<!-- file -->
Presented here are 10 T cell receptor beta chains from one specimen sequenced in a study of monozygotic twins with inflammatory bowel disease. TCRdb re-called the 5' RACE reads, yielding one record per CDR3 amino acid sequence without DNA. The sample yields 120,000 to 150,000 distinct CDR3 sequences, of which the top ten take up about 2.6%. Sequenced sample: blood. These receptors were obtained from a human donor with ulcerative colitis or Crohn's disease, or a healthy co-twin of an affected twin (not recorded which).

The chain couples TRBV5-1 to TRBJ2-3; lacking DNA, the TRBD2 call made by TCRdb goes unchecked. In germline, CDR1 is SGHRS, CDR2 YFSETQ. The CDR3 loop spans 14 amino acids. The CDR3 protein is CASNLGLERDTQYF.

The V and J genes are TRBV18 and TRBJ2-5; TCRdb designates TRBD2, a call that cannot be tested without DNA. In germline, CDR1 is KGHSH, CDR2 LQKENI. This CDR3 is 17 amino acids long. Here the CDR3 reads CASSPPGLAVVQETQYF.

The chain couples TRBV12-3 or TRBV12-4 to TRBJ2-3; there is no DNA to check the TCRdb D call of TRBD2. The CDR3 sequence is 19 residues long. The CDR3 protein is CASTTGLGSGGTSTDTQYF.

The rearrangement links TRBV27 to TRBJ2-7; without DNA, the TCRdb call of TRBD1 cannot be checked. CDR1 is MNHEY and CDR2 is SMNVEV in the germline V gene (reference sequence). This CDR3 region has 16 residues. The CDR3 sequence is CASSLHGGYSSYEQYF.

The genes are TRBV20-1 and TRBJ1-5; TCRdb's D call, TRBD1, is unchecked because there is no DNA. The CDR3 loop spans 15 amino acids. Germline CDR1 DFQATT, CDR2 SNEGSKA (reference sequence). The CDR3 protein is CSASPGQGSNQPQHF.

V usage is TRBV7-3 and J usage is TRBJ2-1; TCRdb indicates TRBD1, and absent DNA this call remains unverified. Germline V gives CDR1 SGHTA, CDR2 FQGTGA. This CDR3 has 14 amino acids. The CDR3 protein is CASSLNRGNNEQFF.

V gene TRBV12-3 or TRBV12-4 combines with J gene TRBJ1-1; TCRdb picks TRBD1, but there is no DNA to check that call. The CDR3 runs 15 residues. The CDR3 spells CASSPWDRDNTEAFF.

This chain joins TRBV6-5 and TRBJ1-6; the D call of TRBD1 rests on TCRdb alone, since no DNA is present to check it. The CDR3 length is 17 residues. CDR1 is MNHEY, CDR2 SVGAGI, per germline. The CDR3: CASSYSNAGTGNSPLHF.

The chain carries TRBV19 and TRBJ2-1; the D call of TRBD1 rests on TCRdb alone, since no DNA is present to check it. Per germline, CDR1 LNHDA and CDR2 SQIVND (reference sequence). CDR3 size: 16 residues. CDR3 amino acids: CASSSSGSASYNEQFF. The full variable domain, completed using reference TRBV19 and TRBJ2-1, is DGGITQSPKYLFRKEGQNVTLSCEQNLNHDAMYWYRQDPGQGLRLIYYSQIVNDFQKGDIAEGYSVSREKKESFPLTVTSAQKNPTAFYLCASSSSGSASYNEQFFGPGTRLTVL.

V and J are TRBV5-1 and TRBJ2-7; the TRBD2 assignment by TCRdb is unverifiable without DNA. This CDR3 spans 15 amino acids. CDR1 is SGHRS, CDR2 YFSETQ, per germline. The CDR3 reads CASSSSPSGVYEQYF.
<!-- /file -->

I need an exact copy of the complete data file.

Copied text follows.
Presented here are 10 T cell receptor beta chains from one specimen sequenced in a study of monozygotic twins with inflammatory bowel disease. TCRdb re-called the 5' RACE reads, yielding one record per CDR3 amino acid sequence without DNA. The sample yields 120,000 to 150,000 distinct CDR3 sequences, of which the top ten take up about 2.6%. Sequenced sample: blood. These receptors were obtained from a human donor with ulcerative colitis or Crohn's disease, or a healthy co-twin of an affected twin (not recorded which).

The chain couples TRBV5-1 to TRBJ2-3; lacking DNA, the TRBD2 call made by TCRdb goes unchecked. In germline, CDR1 is SGHRS, CDR2 YFSETQ. The CDR3 loop spans 14 amino acids. The CDR3 protein is CASNLGLERDTQYF.

The V and J genes are TRBV18 and TRBJ2-5; TCRdb designates TRBD2, a call that cannot be tested without DNA. In germline, CDR1 is KGHSH, CDR2 LQKENI. This CDR3 is 17 amino acids long. Here the CDR3 reads CASSPPGLAVVQETQYF.

The chain couples TRBV12-3 or TRBV12-4 to TRBJ2-3; there is no DNA to check the TCRdb D call of TRBD2. The CDR3 sequence is 19 residues long. The CDR3 protein is CASTTGLGSGGTSTDTQYF.

The rearrangement links TRBV27 to TRBJ2-7; without DNA, the TCRdb call of TRBD1 cannot be checked. CDR1 is MNHEY and CDR2 is SMNVEV in the germline V gene (reference sequence). This CDR3 region has 16 residues. The CDR3 sequence is CASSLHGGYSSYEQYF.

The genes are TRBV20-1 and TRBJ1-5; TCRdb's D call, TRBD1, is unchecked because there is no DNA. The CDR3 loop spans 15 amino acids. Germline CDR1 DFQATT, CDR2 SNEGSKA (reference sequence). The CDR3 protein is CSASPGQGSNQPQHF.

V usage is TRBV7-3 and J usage is TRBJ2-1; TCRdb indicates TRBD1, and absent DNA this call remains unverified. Germline V gives CDR1 SGHTA, CDR2 FQGTGA. This CDR3 has 14 amino acids. The CDR3 protein is CASSLNRGNNEQFF.

V gene TRBV12-3 or TRBV12-4 combines with J gene TRBJ1-1; TCRdb picks TRBD1, but there is no DNA to check that call. The CDR3 runs 15 residues. The CDR3 spells CASSPWDRDNTEAFF.

This chain joins TRBV6-5 and TRBJ1-6; the D call of TRBD1 rests on TCRdb alone, since no DNA is present to check it. The CDR3 length is 17 residues. CDR1 is MNHEY, CDR2 SVGAGI, per germline. The CDR3: CASSYSNAGTGNSPLHF.

The chain carries TRBV19 and TRBJ2-1; the D call of TRBD1 rests on TCRdb alone, since no DNA is present to check it. Per germline, CDR1 LNHDA and CDR2 SQIVND (reference sequence). CDR3 size: 16 residues. CDR3 amino acids: CASSSSGSASYNEQFF. The full variable domain, completed using reference TRBV19 and TRBJ2-1, is DGGITQSPKYLFRKEGQNVTLSCEQNLNHDAMYWYRQDPGQGLRLIYYSQIVNDFQKGDIAEGYSVSREKKESFPLTVTSAQKNPTAFYLCASSSSGSASYNEQFFGPGTRLTVL.

V and J are TRBV5-1 and TRBJ2-7; the TRBD2 assignment by TCRdb is unverifiable without DNA. This CDR3 spans 15 amino acids. CDR1 is SGHRS, CDR2 YFSETQ, per germline. The CDR3 reads CASSSSPSGVYEQYF.